Q1 2023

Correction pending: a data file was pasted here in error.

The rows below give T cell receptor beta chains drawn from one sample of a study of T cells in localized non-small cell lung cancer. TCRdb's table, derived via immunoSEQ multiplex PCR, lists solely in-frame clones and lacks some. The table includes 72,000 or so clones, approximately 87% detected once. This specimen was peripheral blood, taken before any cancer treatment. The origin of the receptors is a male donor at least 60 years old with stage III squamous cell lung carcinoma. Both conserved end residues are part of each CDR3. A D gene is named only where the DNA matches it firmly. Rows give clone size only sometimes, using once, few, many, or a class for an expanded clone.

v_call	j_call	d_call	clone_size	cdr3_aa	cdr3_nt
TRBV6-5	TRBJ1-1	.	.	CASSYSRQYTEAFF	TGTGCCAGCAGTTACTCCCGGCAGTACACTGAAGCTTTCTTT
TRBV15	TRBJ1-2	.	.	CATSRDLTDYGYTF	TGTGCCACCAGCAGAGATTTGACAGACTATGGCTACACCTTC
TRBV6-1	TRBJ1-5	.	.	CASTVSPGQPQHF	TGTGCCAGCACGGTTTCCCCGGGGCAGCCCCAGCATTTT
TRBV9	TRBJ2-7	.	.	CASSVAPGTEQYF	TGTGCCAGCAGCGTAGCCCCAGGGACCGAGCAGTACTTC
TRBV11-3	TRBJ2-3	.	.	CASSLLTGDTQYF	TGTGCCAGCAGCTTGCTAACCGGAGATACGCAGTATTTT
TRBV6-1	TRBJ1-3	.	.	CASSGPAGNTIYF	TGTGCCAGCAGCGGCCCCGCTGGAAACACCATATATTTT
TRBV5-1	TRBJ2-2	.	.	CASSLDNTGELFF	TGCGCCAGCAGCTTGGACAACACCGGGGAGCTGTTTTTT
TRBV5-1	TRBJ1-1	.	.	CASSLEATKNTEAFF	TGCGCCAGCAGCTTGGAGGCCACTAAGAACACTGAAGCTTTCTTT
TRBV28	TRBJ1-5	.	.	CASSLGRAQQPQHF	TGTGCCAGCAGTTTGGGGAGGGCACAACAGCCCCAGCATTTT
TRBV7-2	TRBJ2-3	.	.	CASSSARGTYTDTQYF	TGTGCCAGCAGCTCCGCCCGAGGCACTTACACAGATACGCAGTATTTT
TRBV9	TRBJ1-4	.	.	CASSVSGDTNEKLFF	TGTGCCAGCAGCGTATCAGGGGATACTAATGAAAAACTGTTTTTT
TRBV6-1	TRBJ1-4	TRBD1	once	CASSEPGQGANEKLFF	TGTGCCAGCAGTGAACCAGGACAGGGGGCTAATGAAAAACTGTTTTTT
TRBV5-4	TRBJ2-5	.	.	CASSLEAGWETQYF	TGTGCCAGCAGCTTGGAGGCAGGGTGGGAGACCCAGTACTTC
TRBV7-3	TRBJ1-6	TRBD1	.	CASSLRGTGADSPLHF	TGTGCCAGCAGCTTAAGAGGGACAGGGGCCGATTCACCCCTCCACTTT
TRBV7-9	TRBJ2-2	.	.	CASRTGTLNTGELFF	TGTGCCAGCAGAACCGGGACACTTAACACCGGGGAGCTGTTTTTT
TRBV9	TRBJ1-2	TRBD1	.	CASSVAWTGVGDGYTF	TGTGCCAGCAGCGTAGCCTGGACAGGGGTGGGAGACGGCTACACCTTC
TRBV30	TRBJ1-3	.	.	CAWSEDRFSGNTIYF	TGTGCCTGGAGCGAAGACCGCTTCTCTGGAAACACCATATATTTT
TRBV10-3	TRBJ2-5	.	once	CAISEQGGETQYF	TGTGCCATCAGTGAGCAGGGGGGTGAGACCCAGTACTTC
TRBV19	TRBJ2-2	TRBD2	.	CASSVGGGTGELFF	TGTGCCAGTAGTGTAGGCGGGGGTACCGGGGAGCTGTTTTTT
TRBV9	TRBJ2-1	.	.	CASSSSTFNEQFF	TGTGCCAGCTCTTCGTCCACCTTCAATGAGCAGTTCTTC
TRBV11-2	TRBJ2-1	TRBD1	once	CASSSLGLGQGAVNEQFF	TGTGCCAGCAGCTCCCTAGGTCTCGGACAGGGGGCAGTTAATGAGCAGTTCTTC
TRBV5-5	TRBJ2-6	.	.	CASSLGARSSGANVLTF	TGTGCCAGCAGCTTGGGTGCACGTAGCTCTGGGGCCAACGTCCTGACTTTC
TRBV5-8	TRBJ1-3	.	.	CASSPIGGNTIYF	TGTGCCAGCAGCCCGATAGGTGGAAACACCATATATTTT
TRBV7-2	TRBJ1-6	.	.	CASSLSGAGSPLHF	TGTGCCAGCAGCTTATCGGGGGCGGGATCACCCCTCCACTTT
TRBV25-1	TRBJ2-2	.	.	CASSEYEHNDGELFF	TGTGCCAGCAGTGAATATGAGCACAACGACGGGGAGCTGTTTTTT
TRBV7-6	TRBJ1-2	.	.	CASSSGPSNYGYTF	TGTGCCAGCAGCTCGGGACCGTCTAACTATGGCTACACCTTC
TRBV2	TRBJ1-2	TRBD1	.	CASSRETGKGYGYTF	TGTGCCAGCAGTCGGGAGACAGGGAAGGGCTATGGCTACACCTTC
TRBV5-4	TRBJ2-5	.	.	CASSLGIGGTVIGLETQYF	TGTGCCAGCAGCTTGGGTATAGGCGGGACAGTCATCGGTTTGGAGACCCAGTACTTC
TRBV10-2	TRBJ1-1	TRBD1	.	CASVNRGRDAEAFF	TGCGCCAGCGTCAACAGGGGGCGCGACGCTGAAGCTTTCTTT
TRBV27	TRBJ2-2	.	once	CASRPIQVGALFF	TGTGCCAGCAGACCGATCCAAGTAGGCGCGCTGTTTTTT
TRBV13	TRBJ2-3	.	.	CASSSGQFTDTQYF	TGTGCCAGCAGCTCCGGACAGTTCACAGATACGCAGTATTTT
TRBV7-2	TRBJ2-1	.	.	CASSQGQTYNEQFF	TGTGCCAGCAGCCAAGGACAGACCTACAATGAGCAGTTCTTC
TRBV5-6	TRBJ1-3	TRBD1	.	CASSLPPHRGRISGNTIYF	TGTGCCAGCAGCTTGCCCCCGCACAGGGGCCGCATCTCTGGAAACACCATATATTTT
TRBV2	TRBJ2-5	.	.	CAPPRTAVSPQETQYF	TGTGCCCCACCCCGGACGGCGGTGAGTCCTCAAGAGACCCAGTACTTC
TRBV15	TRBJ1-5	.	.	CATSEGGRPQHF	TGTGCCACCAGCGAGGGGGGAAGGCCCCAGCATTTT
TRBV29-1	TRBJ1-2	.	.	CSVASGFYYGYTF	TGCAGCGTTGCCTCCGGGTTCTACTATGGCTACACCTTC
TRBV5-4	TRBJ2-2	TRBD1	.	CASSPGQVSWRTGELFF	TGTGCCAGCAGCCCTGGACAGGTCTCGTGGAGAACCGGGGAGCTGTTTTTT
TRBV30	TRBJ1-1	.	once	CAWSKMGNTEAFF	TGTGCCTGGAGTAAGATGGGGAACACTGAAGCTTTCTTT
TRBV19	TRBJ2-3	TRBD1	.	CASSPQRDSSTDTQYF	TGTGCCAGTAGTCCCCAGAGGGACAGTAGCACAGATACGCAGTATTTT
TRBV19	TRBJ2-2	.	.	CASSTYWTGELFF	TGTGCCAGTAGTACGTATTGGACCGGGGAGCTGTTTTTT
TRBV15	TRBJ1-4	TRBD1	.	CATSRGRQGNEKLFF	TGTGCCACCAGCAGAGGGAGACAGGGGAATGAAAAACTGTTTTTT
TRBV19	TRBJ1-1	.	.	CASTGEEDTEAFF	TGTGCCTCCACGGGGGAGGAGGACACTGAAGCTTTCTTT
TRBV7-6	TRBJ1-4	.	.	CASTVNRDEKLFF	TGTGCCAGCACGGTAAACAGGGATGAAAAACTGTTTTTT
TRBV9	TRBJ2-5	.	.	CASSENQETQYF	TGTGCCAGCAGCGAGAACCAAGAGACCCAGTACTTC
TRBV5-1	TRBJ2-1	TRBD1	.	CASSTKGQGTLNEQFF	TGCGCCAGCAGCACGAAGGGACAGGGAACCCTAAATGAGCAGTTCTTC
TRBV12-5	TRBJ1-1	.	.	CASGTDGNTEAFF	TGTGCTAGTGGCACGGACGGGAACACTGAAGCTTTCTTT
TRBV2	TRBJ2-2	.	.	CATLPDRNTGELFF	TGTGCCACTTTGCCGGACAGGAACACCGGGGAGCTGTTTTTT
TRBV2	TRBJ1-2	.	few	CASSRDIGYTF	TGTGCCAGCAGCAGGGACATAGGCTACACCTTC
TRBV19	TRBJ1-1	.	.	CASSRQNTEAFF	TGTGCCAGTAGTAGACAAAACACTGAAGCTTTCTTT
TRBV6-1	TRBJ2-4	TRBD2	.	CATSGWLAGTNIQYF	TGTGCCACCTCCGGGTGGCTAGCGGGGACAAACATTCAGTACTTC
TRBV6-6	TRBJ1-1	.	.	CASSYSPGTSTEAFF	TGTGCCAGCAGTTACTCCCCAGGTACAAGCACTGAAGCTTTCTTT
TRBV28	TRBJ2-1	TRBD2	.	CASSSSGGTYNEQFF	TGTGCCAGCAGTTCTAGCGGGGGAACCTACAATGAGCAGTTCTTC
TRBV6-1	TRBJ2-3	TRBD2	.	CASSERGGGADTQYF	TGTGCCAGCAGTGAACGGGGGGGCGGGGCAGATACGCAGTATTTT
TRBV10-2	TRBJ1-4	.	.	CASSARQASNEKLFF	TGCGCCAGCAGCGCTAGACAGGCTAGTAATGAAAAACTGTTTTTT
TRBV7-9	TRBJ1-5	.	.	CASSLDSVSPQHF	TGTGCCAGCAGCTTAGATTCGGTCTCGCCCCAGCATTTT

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34 C I N E M O N T A G E F E A T U R E By Peter Tonguette F rom Francois Tr uffaut to George Lucas to Paul Thomas Anderson, moviemakers have always plumbed their own lives for source material. Among the latest major writer-directors to do so is James Gray, whose youth in the Flush- ing neighborhood of Queens, New York, during the 1980s provided a particularly rich starting point for his latest film, "Ar- mageddon Time." One of last year's most talked-about new dramas, Focus Features' "Armageddon Time" stars Banks Repeta as Paul Graff, the youngest member of a Jewish family in Queens in the early '80s. Paul's parents, Irving (Jeremy Strong) and Esther (Anne Hathaway), agonize over the future of their daydreaming, artistically inclined son. Ultimately, Irving and Esther pluck Paul from public school — thus disrupting his friendship with Johnny Davis (Jaylin Webb), a Black student who shares Paul's imaginative, big-dreaming nature — and enroll him in a private school, a decision that plays out disastrously. Looming over the story is Paul's grandfather, Aaron (Anthony Hopkins), who attempts to offer guidance to his grandson amid a world rife with prejudices and injustices. Of course, even an autobiographical film requires collaborators, and Gray assembled a top-flight crew to help his memories come alive, including his usual cinematographer Darius Khondji, ASC. Their ranks also ALL IN THE FAMILY SCOTT MORRIS REUNITED WITH A LONGTIME COLLABORATOR FOR THE PERIOD DRAMA 'ARMAGEDDON TIME' include picture editor Scott Morris, who entered Gray's orbit as a first assistant editor on the director's "The Lost City of Z" (2016) and an additional editor on "Ad Astra" (2019), both edited by John Axelrad, ACE, and Lee Haugen. In cutting "Armageddon Time," Morris called upon aspects of his own background: He grew up on Long Island and felt connect- ed with the setting of the new film. "I'm not from Flushing, but . . . I have family and friends in Flushing," said Morris, who en- tered Emerson College in Boston intending to become a cinematographer before falling in love with editing. "My brother lives in Queens, not too far from the school in the film, so I have a lot of connection with that." Perhaps even more important, Morris had developed a feel for Gray's style and working methods from their previous films. "His films are so personal," Morris said, "so you can imagine the cutting room is Scott Morris.

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